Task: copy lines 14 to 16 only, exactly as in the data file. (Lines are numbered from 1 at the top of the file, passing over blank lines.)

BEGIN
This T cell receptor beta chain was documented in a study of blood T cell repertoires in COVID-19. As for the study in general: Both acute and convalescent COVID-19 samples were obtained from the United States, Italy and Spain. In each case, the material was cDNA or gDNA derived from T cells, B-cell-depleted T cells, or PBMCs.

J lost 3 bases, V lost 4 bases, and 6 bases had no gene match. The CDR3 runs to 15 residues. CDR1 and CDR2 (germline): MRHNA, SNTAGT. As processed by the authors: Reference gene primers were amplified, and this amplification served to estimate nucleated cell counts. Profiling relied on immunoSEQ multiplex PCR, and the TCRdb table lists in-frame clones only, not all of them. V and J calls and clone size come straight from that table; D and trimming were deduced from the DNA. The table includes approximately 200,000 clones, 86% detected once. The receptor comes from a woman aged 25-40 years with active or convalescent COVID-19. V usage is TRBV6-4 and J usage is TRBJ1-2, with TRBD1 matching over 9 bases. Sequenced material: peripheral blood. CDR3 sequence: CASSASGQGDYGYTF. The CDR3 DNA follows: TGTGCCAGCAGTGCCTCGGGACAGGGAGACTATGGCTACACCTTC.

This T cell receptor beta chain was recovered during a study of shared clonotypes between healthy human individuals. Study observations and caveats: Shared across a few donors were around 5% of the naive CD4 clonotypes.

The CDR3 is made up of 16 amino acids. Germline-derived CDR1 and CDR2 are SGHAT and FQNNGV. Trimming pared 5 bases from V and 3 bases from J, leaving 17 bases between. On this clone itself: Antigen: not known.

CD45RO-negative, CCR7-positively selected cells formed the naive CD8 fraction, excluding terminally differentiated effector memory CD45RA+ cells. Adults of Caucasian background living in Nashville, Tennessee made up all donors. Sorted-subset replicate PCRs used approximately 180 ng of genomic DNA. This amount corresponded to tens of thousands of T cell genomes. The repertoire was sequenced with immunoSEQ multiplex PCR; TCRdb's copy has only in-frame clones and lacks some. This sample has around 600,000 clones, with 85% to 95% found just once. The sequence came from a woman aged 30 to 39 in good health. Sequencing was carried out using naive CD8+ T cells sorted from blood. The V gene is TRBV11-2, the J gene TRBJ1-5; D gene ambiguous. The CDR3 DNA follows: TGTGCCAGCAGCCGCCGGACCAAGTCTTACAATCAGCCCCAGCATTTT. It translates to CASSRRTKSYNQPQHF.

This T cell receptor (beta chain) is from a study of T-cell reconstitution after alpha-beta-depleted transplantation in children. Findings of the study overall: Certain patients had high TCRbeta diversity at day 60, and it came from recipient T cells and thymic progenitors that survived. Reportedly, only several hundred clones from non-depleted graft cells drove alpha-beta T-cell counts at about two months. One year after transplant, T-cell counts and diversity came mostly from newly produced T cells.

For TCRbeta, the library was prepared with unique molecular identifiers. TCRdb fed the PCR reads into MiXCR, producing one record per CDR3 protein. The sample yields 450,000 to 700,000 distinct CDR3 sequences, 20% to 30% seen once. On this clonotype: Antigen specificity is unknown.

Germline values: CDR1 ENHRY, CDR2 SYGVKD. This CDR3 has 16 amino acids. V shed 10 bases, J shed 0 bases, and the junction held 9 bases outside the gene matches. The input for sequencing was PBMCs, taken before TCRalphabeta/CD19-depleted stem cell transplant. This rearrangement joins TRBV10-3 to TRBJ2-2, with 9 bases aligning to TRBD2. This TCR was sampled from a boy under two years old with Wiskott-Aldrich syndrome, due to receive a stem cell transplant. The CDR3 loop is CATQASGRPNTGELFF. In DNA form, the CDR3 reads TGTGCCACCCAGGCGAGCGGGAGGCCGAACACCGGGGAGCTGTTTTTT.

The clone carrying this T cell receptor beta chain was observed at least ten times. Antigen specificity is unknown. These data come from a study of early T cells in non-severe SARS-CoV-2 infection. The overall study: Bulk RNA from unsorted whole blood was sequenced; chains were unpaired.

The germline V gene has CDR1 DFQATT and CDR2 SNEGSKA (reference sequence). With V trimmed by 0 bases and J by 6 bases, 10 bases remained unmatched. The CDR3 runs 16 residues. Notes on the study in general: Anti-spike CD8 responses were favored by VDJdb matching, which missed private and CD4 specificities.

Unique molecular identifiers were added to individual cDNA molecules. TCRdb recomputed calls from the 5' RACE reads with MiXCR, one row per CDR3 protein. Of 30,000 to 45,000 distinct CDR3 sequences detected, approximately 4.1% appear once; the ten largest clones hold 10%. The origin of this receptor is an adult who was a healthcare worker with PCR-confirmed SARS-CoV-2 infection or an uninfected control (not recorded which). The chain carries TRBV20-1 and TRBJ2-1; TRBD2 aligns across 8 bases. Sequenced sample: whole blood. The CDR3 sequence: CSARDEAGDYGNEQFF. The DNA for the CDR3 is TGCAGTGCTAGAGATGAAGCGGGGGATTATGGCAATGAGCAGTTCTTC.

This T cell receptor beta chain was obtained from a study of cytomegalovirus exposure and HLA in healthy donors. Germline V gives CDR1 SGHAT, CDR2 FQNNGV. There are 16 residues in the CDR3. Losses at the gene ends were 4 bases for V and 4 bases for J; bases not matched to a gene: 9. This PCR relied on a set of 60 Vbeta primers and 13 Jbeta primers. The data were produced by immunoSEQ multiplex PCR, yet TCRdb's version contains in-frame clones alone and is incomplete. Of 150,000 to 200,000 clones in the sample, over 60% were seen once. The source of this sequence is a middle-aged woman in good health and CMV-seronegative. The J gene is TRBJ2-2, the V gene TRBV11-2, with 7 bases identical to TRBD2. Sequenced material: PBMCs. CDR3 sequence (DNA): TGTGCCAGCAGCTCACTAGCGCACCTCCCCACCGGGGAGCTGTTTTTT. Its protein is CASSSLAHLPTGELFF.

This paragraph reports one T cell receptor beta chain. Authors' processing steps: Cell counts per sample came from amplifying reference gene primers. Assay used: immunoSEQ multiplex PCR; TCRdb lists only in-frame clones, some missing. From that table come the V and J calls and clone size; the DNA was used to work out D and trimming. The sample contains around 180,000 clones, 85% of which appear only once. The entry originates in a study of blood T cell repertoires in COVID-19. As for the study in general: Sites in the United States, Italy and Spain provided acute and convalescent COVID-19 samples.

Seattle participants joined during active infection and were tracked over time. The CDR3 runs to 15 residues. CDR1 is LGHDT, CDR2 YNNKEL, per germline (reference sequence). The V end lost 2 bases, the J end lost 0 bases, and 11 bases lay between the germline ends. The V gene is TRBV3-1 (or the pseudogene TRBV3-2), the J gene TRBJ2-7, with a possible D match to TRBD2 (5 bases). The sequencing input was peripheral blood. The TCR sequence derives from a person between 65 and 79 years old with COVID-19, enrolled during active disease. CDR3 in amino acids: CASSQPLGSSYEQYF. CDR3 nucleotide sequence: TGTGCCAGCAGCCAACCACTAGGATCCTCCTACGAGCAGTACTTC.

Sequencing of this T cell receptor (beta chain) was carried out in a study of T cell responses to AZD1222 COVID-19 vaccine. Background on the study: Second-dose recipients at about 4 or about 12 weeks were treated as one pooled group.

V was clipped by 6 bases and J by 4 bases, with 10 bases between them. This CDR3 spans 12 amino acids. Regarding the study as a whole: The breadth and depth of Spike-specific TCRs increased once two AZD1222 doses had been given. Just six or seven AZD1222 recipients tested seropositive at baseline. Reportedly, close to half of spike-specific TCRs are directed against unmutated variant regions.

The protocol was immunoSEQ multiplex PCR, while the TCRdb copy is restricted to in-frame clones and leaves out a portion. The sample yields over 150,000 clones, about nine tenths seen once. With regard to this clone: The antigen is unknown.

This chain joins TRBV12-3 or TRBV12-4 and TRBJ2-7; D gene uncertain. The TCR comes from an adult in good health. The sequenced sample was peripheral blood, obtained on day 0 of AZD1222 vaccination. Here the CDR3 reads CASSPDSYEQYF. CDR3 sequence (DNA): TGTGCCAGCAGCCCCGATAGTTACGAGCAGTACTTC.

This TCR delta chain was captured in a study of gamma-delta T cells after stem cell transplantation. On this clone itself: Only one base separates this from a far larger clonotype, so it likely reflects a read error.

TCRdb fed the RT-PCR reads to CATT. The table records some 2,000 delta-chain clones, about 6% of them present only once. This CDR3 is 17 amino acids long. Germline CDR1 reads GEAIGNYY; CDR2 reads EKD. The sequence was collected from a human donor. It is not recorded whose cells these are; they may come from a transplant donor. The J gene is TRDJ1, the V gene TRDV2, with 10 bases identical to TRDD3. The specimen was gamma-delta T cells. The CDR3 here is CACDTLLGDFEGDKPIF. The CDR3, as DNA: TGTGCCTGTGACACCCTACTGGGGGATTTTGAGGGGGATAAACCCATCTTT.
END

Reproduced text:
Seattle participants joined during active infection and were tracked over time. The CDR3 runs to 15 residues. CDR1 is LGHDT, CDR2 YNNKEL, per germline (reference sequence). The V end lost 2 bases, the J end lost 0 bases, and 11 bases lay between the germline ends. The V gene is TRBV3-1 (or the pseudogene TRBV3-2), the J gene TRBJ2-7, with a possible D match to TRBD2 (5 bases). The sequencing input was peripheral blood. The TCR sequence derives from a person between 65 and 79 years old with COVID-19, enrolled during active disease. CDR3 in amino acids: CASSQPLGSSYEQYF. CDR3 nucleotide sequence: TGTGCCAGCAGCCAACCACTAGGATCCTCCTACGAGCAGTACTTC.

Sequencing of this T cell receptor (beta chain) was carried out in a study of T cell responses to AZD1222 COVID-19 vaccine. Background on the study: Second-dose recipients at about 4 or about 12 weeks were treated as one pooled group.

V was clipped by 6 bases and J by 4 bases, with 10 bases between them. This CDR3 spans 12 amino acids. Regarding the study as a whole: The breadth and depth of Spike-specific TCRs increased once two AZD1222 doses had been given. Just six or seven AZD1222 recipients tested seropositive at baseline. Reportedly, close to half of spike-specific TCRs are directed against unmutated variant regions.